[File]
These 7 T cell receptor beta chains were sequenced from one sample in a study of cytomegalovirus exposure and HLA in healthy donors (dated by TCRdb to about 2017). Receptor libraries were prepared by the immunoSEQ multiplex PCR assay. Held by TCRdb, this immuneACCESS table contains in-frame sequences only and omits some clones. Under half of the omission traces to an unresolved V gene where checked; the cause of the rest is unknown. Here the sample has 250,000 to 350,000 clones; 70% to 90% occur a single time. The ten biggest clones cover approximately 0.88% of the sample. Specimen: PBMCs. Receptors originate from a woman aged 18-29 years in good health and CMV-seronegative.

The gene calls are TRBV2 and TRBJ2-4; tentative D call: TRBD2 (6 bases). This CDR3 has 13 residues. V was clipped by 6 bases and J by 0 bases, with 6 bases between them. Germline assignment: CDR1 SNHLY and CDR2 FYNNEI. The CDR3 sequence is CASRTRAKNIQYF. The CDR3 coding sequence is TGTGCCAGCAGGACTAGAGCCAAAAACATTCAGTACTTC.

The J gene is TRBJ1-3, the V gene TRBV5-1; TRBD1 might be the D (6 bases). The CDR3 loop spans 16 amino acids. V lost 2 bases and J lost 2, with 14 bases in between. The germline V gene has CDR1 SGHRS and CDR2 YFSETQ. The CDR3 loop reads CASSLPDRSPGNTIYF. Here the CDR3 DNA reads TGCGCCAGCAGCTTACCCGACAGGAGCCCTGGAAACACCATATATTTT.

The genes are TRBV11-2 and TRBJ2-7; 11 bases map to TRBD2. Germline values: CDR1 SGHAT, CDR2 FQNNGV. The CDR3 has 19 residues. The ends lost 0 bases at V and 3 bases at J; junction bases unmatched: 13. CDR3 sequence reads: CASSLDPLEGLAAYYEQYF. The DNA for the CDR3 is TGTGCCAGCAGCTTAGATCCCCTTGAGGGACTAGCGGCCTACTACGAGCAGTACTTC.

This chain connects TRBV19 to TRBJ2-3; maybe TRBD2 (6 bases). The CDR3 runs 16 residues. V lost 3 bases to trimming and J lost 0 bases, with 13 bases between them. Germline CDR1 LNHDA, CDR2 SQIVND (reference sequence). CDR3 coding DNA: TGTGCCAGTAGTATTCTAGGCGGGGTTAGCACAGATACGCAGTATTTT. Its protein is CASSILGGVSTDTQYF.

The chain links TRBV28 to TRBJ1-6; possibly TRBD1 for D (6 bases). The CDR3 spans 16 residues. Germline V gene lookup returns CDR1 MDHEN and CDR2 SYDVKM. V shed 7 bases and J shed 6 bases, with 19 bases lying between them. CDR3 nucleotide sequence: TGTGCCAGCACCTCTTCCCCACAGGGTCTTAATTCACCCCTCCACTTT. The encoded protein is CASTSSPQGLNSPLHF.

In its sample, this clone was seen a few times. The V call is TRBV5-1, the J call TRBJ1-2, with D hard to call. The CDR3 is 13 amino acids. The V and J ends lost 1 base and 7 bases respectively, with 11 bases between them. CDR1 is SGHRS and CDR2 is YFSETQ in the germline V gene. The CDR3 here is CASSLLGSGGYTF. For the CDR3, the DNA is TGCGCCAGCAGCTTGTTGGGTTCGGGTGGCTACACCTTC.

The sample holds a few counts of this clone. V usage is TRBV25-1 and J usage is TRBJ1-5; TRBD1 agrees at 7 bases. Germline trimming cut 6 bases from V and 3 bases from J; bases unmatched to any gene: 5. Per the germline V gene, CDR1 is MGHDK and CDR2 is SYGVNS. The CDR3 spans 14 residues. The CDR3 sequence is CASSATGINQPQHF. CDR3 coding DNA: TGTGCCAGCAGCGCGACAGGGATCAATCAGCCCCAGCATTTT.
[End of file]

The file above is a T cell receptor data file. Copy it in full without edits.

These 7 T cell receptor beta chains were sequenced from one sample in a study of cytomegalovirus exposure and HLA in healthy donors (dated by TCRdb to about 2017). Receptor libraries were prepared by the immunoSEQ multiplex PCR assay. Held by TCRdb, this immuneACCESS table contains in-frame sequences only and omits some clones. Under half of the omission traces to an unresolved V gene where checked; the cause of the rest is unknown. Here the sample has 250,000 to 350,000 clones; 70% to 90% occur a single time. The ten biggest clones cover approximately 0.88% of the sample. Specimen: PBMCs. Receptors originate from a woman aged 18-29 years in good health and CMV-seronegative.

The gene calls are TRBV2 and TRBJ2-4; tentative D call: TRBD2 (6 bases). This CDR3 has 13 residues. V was clipped by 6 bases and J by 0 bases, with 6 bases between them. Germline assignment: CDR1 SNHLY and CDR2 FYNNEI. The CDR3 sequence is CASRTRAKNIQYF. The CDR3 coding sequence is TGTGCCAGCAGGACTAGAGCCAAAAACATTCAGTACTTC.

The J gene is TRBJ1-3, the V gene TRBV5-1; TRBD1 might be the D (6 bases). The CDR3 loop spans 16 amino acids. V lost 2 bases and J lost 2, with 14 bases in between. The germline V gene has CDR1 SGHRS and CDR2 YFSETQ. The CDR3 loop reads CASSLPDRSPGNTIYF. Here the CDR3 DNA reads TGCGCCAGCAGCTTACCCGACAGGAGCCCTGGAAACACCATATATTTT.

The genes are TRBV11-2 and TRBJ2-7; 11 bases map to TRBD2. Germline values: CDR1 SGHAT, CDR2 FQNNGV. The CDR3 has 19 residues. The ends lost 0 bases at V and 3 bases at J; junction bases unmatched: 13. CDR3 sequence reads: CASSLDPLEGLAAYYEQYF. The DNA for the CDR3 is TGTGCCAGCAGCTTAGATCCCCTTGAGGGACTAGCGGCCTACTACGAGCAGTACTTC.

This chain connects TRBV19 to TRBJ2-3; maybe TRBD2 (6 bases). The CDR3 runs 16 residues. V lost 3 bases to trimming and J lost 0 bases, with 13 bases between them. Germline CDR1 LNHDA, CDR2 SQIVND (reference sequence). CDR3 coding DNA: TGTGCCAGTAGTATTCTAGGCGGGGTTAGCACAGATACGCAGTATTTT. Its protein is CASSILGGVSTDTQYF.

The chain links TRBV28 to TRBJ1-6; possibly TRBD1 for D (6 bases). The CDR3 spans 16 residues. Germline V gene lookup returns CDR1 MDHEN and CDR2 SYDVKM. V shed 7 bases and J shed 6 bases, with 19 bases lying between them. CDR3 nucleotide sequence: TGTGCCAGCACCTCTTCCCCACAGGGTCTTAATTCACCCCTCCACTTT. The encoded protein is CASTSSPQGLNSPLHF.

In its sample, this clone was seen a few times. The V call is TRBV5-1, the J call TRBJ1-2, with D hard to call. The CDR3 is 13 amino acids. The V and J ends lost 1 base and 7 bases respectively, with 11 bases between them. CDR1 is SGHRS and CDR2 is YFSETQ in the germline V gene. The CDR3 here is CASSLLGSGGYTF. For the CDR3, the DNA is TGCGCCAGCAGCTTGTTGGGTTCGGGTGGCTACACCTTC.

The sample holds a few counts of this clone. V usage is TRBV25-1 and J usage is TRBJ1-5; TRBD1 agrees at 7 bases. Germline trimming cut 6 bases from V and 3 bases from J; bases unmatched to any gene: 5. Per the germline V gene, CDR1 is MGHDK and CDR2 is SYGVNS. The CDR3 spans 14 residues. The CDR3 sequence is CASSATGINQPQHF. CDR3 coding DNA: TGTGCCAGCAGCGCGACAGGGATCAATCAGCCCCAGCATTTT.